12.09.2005

brown on white

This morning we're having our first real snow! It's the first snowfall that's more than a dusting, and I'm as excited as a little kid. It's so beautiful here, so quiet. And my backyard will stay white a whole lot longer than my New York City street did.

Here's what Cody and I did while my coffee was brewing this morning.

cody backyard snow 004

cody backyard snow 008

cody backyard snow 007

cody backyard snow 002

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cody backyard snow 003

Cody couldn't wait to get back from our walk to romp around in the backyard.

I had been planning on going to swim before Allan takes the car to work (then I basically don't have the car all weekend). But as much as the snow is beautiful, I haven't driven in this weather in a very long time, probably not since I'm a teenager. I'm not sure it's worth the anxiety to get over to the Y.

We - er, that is, Allan - put the plastic over the windows last night. In doing so, he discovered that several windows were only closed on the inside. The outside windows that cover the screens were wide open. Duh, no wonder it was so cold in here! Between double-shutting the windows and putting the plastic up, things are far more tolerable already. If we save a little money into the bargain, that will be a bonus.

Continuing on the winter theme, do you guys use winter tires?

15 comments:

Wangmo said...

It's a winter wonderland here too. Winter tires are essential in Montreal. They may not be quite as essential in the Toronto area, but it makes driving a lot more pleasant. Four seasons tires can do it, but they don't give you that sense of added security.

Kyle_From_Ottawa said...

Definitely winter tires.

I mean, if you have brand-new all-seasons it's okay, but they definitely don't work as well as winter tires, especially after a year or two. Some people don't see the need for them, but they're the ones who end up in a ditch in a snow storm.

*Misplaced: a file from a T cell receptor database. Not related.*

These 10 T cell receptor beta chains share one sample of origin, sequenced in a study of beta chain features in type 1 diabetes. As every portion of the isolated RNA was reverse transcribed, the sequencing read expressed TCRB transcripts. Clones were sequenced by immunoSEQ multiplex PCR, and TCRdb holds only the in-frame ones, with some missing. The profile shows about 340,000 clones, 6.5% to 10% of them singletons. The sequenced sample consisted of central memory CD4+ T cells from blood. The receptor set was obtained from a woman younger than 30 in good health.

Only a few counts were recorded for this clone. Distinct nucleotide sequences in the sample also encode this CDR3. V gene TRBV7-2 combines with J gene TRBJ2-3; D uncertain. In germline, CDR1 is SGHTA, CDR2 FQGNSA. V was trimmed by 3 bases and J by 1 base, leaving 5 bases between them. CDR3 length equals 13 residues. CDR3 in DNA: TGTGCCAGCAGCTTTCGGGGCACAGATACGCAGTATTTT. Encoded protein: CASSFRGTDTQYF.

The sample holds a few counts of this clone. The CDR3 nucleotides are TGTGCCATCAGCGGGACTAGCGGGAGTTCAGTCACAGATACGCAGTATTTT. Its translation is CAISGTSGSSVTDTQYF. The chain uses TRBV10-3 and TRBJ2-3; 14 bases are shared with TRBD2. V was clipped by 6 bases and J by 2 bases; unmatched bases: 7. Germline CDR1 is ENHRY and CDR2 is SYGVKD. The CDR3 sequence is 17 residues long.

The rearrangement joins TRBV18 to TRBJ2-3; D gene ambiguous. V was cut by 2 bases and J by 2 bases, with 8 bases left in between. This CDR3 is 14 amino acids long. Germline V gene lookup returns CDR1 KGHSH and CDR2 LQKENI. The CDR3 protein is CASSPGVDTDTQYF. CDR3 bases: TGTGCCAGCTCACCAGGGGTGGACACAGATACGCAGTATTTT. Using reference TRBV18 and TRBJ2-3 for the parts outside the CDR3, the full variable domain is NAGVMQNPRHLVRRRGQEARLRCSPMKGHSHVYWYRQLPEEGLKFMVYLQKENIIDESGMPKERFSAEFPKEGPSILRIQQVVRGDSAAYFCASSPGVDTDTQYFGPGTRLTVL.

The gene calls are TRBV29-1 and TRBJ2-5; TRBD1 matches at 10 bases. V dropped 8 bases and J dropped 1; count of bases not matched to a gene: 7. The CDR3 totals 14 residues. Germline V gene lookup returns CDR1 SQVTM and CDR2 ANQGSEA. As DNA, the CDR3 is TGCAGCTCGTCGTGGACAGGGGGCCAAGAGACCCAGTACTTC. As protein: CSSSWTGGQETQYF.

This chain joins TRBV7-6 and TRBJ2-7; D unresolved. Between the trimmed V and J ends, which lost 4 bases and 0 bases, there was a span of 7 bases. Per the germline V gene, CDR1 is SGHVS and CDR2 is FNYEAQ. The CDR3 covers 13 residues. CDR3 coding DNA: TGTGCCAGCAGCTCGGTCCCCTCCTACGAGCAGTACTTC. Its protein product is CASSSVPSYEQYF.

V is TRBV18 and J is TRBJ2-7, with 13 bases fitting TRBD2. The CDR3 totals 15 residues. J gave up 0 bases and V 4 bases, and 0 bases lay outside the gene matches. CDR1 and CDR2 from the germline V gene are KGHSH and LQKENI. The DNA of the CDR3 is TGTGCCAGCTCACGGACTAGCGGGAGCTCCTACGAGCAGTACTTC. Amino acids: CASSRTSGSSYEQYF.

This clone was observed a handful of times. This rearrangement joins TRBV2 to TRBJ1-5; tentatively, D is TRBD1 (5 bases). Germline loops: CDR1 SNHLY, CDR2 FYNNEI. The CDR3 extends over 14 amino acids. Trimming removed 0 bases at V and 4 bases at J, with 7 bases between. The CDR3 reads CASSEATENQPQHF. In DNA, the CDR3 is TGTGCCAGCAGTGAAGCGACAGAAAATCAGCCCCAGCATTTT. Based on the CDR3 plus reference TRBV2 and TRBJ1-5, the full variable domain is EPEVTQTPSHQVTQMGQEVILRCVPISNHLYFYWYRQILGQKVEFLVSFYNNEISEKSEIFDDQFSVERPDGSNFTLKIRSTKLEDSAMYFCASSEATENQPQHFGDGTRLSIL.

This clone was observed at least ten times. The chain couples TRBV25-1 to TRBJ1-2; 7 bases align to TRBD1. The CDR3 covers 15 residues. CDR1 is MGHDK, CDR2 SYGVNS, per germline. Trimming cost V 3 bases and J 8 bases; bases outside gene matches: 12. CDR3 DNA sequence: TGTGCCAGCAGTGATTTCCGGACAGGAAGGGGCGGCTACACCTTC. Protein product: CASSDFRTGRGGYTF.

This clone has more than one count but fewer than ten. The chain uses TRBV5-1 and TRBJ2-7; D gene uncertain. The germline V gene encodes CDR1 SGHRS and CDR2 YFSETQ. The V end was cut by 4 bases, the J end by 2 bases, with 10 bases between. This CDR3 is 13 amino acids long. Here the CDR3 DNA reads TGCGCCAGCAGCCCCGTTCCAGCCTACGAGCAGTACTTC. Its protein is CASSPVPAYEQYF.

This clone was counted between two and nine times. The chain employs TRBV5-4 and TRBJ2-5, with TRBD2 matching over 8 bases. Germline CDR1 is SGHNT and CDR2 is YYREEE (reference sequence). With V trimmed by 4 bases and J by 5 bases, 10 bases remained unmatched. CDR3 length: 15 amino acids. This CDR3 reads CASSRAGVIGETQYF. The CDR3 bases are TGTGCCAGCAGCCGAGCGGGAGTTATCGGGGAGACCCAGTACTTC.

RobfromAlberta said...

We have winter tires on for about 7 months of the year (all-season radials, my ass). Out here on the Prairies, you can have a snowfall in mid-November and still be driving on the same snow in mid-December (which by then, has been compressed to the consistency of glacial ice). In the coldest months, December and January, it's too cold for salting, so unless a nice Chinook blows through, the snow just stays around the whole time. Man, I love the Chinook.

Masnick96 said...

Why is that our doggies love to romp in the snow so much? The minute I open the back door after it snows Athena and Cian are like two puppies again :-)

G said...

So pretty!!!

Best bet in regards to tires is to go with All-Season (mud & snow) tires. For Ontario winters, they do the trick, and save you having to change them when winter starts and ends.

They do tend to be a bit pricier than straight snow tires, but when you weigh the cost against that of a set of snow tires and a set of regular tires, it works out to be cheaper. Plus you get the added convenience of not having to change them, as mentioned above (can you tell I hate having to change tires?).

Personally, I've been using All-Season tires for years, and my super-light (and super-powerless) little Saturn has never had a problem navigating the winter roads. I've just never seen snow tires as having that much more benefit - at least not in Ontario, anyway. And I say that having grown up in a rural area where we were lucky if a plow got there at all some days.